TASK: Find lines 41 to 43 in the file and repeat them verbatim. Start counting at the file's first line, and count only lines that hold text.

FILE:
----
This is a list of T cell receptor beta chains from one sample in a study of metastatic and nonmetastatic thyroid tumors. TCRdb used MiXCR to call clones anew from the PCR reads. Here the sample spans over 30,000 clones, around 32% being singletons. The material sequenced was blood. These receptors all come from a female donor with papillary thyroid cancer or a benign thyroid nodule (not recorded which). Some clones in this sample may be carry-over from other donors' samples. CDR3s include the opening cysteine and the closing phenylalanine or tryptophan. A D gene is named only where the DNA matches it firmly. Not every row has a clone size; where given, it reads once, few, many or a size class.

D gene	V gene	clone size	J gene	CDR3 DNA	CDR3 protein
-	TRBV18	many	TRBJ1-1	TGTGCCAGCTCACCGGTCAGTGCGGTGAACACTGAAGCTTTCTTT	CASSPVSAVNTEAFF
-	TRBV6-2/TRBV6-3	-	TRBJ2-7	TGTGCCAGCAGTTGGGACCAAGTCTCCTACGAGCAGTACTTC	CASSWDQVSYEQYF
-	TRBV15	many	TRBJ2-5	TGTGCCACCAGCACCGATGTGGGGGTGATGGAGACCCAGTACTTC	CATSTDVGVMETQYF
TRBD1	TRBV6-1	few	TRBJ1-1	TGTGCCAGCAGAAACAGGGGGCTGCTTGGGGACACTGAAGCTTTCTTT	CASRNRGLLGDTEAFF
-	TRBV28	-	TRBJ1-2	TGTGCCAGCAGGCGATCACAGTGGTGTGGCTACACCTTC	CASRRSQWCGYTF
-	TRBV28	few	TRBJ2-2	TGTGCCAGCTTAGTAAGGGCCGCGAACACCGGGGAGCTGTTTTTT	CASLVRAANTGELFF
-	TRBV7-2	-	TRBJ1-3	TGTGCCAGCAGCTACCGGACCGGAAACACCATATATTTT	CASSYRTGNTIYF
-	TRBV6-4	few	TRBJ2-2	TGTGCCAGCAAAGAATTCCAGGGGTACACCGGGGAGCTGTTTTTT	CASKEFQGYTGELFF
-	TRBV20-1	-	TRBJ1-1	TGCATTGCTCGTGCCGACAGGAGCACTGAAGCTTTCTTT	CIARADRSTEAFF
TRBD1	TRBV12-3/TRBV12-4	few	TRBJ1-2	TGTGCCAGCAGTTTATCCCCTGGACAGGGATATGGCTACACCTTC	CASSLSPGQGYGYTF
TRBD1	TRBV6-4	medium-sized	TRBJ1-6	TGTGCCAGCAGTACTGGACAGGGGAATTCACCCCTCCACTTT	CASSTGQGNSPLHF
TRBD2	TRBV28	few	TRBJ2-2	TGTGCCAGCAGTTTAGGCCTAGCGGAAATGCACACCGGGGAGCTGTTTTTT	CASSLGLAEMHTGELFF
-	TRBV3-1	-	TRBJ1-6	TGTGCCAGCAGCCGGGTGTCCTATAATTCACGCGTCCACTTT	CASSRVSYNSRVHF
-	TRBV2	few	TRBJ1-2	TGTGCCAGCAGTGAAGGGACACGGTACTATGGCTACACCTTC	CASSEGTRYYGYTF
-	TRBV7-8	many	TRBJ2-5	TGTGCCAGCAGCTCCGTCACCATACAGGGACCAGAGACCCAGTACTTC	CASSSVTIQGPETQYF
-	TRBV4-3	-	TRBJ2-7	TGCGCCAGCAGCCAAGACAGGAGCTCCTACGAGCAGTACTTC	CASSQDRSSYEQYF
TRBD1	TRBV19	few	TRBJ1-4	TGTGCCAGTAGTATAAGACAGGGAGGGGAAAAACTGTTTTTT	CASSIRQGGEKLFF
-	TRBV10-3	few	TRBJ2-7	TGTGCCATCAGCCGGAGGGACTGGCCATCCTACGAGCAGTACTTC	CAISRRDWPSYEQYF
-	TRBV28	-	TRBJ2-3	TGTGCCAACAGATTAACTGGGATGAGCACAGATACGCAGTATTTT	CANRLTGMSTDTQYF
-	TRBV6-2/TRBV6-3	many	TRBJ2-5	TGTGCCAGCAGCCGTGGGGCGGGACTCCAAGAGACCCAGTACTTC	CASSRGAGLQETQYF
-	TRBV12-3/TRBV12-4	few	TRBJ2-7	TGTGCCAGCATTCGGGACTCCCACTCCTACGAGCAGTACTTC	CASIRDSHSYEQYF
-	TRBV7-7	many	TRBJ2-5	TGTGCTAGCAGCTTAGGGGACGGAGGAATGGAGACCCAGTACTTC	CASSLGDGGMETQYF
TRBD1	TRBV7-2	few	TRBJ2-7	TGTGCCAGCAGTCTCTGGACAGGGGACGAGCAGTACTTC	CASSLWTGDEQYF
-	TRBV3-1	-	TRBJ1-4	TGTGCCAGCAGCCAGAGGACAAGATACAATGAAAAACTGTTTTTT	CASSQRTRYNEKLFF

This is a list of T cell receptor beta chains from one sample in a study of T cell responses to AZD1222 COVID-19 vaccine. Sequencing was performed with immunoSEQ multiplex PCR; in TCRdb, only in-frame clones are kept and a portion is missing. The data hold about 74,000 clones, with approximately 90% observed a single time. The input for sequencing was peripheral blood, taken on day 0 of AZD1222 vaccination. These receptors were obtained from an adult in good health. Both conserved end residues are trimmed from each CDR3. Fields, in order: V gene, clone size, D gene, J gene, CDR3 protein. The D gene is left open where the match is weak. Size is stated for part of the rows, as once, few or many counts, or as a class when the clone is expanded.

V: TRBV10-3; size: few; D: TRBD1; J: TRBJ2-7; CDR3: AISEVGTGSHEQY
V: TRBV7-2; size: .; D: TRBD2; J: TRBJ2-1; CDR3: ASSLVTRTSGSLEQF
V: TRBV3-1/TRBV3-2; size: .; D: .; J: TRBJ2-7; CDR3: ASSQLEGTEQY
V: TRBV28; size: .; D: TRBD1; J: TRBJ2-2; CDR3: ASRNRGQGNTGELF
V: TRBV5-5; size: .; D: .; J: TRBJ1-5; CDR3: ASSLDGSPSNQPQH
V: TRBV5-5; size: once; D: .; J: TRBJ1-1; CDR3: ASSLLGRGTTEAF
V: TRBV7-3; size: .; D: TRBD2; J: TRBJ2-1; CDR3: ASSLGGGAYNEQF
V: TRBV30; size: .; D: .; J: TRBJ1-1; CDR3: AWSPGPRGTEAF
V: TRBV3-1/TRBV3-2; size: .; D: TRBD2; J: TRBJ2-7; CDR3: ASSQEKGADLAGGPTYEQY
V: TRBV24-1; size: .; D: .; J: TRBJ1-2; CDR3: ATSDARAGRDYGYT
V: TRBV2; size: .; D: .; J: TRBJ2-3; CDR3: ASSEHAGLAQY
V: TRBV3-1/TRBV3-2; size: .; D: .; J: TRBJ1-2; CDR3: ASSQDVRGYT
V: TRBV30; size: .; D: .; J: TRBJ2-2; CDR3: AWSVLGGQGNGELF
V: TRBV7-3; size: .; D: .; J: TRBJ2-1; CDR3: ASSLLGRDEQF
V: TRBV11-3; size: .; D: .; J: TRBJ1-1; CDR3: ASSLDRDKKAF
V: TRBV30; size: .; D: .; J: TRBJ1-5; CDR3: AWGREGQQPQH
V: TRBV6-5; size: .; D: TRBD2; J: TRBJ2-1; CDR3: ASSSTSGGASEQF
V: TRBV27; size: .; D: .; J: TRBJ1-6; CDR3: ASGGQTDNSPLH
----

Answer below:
V: TRBV7-3; size: .; D: .; J: TRBJ2-1; CDR3: ASSLLGRDEQF
V: TRBV11-3; size: .; D: .; J: TRBJ1-1; CDR3: ASSLDRDKKAF
V: TRBV30; size: .; D: .; J: TRBJ1-5; CDR3: AWGREGQQPQH